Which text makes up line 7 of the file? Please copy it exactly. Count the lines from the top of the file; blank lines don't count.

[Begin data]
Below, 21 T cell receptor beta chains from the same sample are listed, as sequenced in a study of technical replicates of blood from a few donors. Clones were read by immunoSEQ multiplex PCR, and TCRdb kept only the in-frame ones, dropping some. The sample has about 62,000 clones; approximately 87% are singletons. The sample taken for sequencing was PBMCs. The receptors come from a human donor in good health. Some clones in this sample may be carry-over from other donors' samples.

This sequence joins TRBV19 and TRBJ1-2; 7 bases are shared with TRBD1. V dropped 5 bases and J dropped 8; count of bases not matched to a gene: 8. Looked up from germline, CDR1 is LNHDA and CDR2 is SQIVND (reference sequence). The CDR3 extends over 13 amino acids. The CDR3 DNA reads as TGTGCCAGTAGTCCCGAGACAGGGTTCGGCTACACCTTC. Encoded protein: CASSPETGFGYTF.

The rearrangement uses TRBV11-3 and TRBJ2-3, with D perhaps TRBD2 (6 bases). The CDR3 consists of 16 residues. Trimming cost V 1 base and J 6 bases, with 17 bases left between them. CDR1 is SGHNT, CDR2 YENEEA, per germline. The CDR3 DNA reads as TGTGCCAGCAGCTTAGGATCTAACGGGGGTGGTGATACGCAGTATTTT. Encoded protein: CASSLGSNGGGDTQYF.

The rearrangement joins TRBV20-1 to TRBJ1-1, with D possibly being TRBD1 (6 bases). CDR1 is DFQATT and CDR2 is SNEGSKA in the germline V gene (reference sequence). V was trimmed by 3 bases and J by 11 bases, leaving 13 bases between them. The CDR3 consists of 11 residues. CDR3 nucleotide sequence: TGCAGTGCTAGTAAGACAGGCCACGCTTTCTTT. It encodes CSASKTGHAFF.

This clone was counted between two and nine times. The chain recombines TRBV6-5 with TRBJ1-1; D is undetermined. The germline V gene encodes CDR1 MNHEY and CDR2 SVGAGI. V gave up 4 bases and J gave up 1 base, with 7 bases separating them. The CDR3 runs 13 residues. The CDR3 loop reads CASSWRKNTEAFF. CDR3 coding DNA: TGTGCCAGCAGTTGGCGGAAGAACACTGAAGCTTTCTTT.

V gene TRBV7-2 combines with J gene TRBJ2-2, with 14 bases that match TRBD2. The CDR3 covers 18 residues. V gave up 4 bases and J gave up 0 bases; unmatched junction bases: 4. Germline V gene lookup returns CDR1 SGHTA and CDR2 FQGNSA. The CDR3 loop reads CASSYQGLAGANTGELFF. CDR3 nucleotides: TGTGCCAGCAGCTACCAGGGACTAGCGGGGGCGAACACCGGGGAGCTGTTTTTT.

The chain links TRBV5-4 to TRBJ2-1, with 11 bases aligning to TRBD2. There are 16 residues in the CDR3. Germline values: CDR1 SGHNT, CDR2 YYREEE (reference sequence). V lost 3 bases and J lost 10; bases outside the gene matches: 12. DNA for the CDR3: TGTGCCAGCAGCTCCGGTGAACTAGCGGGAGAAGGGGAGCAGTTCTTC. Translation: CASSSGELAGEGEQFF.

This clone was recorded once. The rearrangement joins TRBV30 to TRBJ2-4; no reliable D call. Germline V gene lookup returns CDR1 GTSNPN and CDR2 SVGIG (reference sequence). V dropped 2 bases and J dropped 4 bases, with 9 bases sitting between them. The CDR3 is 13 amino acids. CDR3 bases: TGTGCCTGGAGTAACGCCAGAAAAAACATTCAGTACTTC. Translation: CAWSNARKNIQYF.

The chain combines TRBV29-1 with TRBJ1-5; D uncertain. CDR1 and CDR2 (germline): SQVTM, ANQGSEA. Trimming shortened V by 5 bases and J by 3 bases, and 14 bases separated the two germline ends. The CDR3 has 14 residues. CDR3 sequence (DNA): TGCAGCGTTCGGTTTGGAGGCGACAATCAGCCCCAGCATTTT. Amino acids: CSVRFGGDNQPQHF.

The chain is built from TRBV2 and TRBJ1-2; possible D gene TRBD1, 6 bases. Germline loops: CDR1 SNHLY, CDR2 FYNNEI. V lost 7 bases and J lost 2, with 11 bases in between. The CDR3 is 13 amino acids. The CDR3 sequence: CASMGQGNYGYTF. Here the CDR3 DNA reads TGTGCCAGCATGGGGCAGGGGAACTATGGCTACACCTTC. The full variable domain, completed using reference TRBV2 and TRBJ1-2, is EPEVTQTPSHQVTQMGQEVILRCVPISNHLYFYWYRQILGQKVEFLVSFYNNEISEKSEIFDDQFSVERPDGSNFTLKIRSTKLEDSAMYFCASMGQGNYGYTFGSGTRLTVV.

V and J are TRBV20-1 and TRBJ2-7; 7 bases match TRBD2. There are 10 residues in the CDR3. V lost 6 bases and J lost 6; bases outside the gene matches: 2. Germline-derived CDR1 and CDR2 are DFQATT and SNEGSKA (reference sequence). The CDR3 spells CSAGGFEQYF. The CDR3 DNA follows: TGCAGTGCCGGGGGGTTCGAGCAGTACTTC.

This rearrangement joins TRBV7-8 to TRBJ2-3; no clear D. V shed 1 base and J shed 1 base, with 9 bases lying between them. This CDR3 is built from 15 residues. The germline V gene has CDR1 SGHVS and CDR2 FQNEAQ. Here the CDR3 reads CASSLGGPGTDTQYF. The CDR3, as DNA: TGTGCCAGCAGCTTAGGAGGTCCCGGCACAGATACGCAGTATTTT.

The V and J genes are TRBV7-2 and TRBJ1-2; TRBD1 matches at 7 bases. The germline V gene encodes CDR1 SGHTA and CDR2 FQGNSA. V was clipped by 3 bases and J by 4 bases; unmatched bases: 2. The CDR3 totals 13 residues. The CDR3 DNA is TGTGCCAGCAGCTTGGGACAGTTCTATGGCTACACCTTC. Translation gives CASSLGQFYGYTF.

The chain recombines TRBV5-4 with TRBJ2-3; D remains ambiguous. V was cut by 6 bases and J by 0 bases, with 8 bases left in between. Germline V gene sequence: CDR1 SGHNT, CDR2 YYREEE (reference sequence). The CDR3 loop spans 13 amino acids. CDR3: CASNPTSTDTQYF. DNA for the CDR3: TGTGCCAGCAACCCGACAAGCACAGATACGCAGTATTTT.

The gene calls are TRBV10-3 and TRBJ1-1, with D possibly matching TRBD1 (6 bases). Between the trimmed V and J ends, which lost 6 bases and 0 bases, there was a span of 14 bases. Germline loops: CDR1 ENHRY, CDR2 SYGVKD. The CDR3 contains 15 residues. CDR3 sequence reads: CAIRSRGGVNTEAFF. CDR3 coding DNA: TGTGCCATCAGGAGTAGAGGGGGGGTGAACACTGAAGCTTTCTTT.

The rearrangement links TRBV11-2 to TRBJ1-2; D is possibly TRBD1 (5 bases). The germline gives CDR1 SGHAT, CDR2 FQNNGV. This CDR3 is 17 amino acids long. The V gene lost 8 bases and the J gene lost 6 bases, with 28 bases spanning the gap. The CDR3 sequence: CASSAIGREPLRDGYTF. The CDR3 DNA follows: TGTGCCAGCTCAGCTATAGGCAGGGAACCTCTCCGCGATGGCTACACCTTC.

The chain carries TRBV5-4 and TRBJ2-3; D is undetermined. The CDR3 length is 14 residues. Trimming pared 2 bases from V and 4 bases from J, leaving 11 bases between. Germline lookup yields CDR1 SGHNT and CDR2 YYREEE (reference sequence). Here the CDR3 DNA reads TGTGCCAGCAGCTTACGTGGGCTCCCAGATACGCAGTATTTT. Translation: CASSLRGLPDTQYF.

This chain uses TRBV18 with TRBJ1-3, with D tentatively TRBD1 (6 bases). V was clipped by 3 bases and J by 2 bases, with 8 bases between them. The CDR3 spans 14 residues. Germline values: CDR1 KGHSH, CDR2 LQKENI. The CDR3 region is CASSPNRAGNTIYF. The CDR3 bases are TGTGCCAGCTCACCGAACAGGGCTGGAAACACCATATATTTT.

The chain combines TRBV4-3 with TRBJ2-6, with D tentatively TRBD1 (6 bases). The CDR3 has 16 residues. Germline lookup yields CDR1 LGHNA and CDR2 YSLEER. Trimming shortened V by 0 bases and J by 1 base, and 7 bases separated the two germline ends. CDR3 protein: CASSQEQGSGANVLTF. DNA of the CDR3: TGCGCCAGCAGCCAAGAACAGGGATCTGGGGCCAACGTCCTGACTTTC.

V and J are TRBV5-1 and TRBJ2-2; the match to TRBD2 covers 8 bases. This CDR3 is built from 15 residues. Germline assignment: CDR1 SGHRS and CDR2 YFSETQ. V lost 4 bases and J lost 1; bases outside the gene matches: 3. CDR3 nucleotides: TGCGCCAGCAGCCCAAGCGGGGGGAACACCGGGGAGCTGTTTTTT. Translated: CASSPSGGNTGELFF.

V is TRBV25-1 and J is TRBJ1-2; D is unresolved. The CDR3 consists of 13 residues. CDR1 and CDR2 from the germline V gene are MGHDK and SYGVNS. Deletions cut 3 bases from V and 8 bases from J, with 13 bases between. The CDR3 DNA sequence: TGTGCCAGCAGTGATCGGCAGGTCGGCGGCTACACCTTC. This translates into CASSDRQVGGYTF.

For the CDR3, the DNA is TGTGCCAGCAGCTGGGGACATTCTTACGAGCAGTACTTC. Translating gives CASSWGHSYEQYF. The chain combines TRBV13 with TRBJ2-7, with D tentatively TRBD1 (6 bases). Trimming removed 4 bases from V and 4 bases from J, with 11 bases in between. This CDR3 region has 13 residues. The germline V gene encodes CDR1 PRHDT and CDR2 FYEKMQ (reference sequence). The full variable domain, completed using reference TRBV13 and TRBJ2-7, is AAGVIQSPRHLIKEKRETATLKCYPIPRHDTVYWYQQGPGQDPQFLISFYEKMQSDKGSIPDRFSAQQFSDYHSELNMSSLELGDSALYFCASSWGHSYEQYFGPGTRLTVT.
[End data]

The chain links TRBV5-4 to TRBJ2-1, with 11 bases aligning to TRBD2. There are 16 residues in the CDR3. Germline values: CDR1 SGHNT, CDR2 YYREEE (reference sequence). V lost 3 bases and J lost 10; bases outside the gene matches: 12. DNA for the CDR3: TGTGCCAGCAGCTCCGGTGAACTAGCGGGAGAAGGGGAGCAGTTCTTC. Translation: CASSSGELAGEGEQFF.